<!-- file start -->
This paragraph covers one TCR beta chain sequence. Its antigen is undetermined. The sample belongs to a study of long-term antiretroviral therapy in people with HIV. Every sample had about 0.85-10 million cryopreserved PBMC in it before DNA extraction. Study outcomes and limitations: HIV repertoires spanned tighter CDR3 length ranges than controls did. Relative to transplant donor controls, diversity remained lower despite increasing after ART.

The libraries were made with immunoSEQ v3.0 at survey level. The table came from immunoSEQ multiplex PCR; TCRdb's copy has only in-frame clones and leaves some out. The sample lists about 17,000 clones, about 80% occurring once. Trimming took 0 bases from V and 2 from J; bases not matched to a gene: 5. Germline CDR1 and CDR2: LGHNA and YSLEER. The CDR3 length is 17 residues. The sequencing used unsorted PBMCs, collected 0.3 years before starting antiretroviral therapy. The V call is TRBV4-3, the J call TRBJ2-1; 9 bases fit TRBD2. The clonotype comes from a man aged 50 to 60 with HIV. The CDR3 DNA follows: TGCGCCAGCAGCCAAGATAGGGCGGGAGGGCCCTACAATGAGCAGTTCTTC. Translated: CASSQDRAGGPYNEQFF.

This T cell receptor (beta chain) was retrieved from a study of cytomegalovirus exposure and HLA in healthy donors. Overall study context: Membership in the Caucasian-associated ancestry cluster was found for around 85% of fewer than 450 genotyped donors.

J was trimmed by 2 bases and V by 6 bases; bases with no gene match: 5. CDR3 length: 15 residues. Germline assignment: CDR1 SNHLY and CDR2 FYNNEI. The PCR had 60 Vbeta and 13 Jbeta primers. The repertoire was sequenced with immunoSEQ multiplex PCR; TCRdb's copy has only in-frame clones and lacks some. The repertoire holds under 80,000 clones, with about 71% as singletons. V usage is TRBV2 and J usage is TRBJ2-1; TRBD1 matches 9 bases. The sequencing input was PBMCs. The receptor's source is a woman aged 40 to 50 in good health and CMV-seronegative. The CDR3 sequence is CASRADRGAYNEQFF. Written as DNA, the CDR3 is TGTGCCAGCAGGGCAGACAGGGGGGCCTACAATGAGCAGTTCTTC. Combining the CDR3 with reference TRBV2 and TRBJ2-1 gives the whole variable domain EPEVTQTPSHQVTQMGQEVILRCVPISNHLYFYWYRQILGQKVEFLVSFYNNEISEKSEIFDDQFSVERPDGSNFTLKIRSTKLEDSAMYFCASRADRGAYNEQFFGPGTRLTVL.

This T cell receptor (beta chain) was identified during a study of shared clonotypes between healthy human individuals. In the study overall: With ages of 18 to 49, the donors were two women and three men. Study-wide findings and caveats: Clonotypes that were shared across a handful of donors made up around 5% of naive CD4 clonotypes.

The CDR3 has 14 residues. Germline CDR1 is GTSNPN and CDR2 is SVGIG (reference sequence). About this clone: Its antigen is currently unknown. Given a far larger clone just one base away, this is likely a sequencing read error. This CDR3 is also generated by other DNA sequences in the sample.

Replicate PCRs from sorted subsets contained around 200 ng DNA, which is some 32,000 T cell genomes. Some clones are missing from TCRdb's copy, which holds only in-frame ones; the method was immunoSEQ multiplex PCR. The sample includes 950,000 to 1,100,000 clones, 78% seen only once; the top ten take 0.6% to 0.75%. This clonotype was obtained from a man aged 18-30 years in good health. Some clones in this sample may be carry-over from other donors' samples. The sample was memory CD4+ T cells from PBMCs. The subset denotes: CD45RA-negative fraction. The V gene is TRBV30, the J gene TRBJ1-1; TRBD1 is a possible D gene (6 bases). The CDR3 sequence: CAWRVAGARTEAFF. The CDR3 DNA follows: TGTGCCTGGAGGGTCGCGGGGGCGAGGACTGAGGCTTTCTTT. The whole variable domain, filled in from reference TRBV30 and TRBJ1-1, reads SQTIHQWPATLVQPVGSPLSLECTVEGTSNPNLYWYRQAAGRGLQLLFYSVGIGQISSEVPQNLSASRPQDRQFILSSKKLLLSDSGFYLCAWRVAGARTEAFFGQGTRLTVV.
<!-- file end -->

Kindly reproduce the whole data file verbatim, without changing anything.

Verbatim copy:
This paragraph covers one TCR beta chain sequence. Its antigen is undetermined. The sample belongs to a study of long-term antiretroviral therapy in people with HIV. Every sample had about 0.85-10 million cryopreserved PBMC in it before DNA extraction. Study outcomes and limitations: HIV repertoires spanned tighter CDR3 length ranges than controls did. Relative to transplant donor controls, diversity remained lower despite increasing after ART.

The libraries were made with immunoSEQ v3.0 at survey level. The table came from immunoSEQ multiplex PCR; TCRdb's copy has only in-frame clones and leaves some out. The sample lists about 17,000 clones, about 80% occurring once. Trimming took 0 bases from V and 2 from J; bases not matched to a gene: 5. Germline CDR1 and CDR2: LGHNA and YSLEER. The CDR3 length is 17 residues. The sequencing used unsorted PBMCs, collected 0.3 years before starting antiretroviral therapy. The V call is TRBV4-3, the J call TRBJ2-1; 9 bases fit TRBD2. The clonotype comes from a man aged 50 to 60 with HIV. The CDR3 DNA follows: TGCGCCAGCAGCCAAGATAGGGCGGGAGGGCCCTACAATGAGCAGTTCTTC. Translated: CASSQDRAGGPYNEQFF.

This T cell receptor (beta chain) was retrieved from a study of cytomegalovirus exposure and HLA in healthy donors. Overall study context: Membership in the Caucasian-associated ancestry cluster was found for around 85% of fewer than 450 genotyped donors.

J was trimmed by 2 bases and V by 6 bases; bases with no gene match: 5. CDR3 length: 15 residues. Germline assignment: CDR1 SNHLY and CDR2 FYNNEI. The PCR had 60 Vbeta and 13 Jbeta primers. The repertoire was sequenced with immunoSEQ multiplex PCR; TCRdb's copy has only in-frame clones and lacks some. The repertoire holds under 80,000 clones, with about 71% as singletons. V usage is TRBV2 and J usage is TRBJ2-1; TRBD1 matches 9 bases. The sequencing input was PBMCs. The receptor's source is a woman aged 40 to 50 in good health and CMV-seronegative. The CDR3 sequence is CASRADRGAYNEQFF. Written as DNA, the CDR3 is TGTGCCAGCAGGGCAGACAGGGGGGCCTACAATGAGCAGTTCTTC. Combining the CDR3 with reference TRBV2 and TRBJ2-1 gives the whole variable domain EPEVTQTPSHQVTQMGQEVILRCVPISNHLYFYWYRQILGQKVEFLVSFYNNEISEKSEIFDDQFSVERPDGSNFTLKIRSTKLEDSAMYFCASRADRGAYNEQFFGPGTRLTVL.

This T cell receptor (beta chain) was identified during a study of shared clonotypes between healthy human individuals. In the study overall: With ages of 18 to 49, the donors were two women and three men. Study-wide findings and caveats: Clonotypes that were shared across a handful of donors made up around 5% of naive CD4 clonotypes.

The CDR3 has 14 residues. Germline CDR1 is GTSNPN and CDR2 is SVGIG (reference sequence). About this clone: Its antigen is currently unknown. Given a far larger clone just one base away, this is likely a sequencing read error. This CDR3 is also generated by other DNA sequences in the sample.

Replicate PCRs from sorted subsets contained around 200 ng DNA, which is some 32,000 T cell genomes. Some clones are missing from TCRdb's copy, which holds only in-frame ones; the method was immunoSEQ multiplex PCR. The sample includes 950,000 to 1,100,000 clones, 78% seen only once; the top ten take 0.6% to 0.75%. This clonotype was obtained from a man aged 18-30 years in good health. Some clones in this sample may be carry-over from other donors' samples. The sample was memory CD4+ T cells from PBMCs. The subset denotes: CD45RA-negative fraction. The V gene is TRBV30, the J gene TRBJ1-1; TRBD1 is a possible D gene (6 bases). The CDR3 sequence: CAWRVAGARTEAFF. The CDR3 DNA follows: TGTGCCTGGAGGGTCGCGGGGGCGAGGACTGAGGCTTTCTTT. The whole variable domain, filled in from reference TRBV30 and TRBJ1-1, reads SQTIHQWPATLVQPVGSPLSLECTVEGTSNPNLYWYRQAAGRGLQLLFYSVGIGQISSEVPQNLSASRPQDRQFILSSKKLLLSDSGFYLCAWRVAGARTEAFFGQGTRLTVV.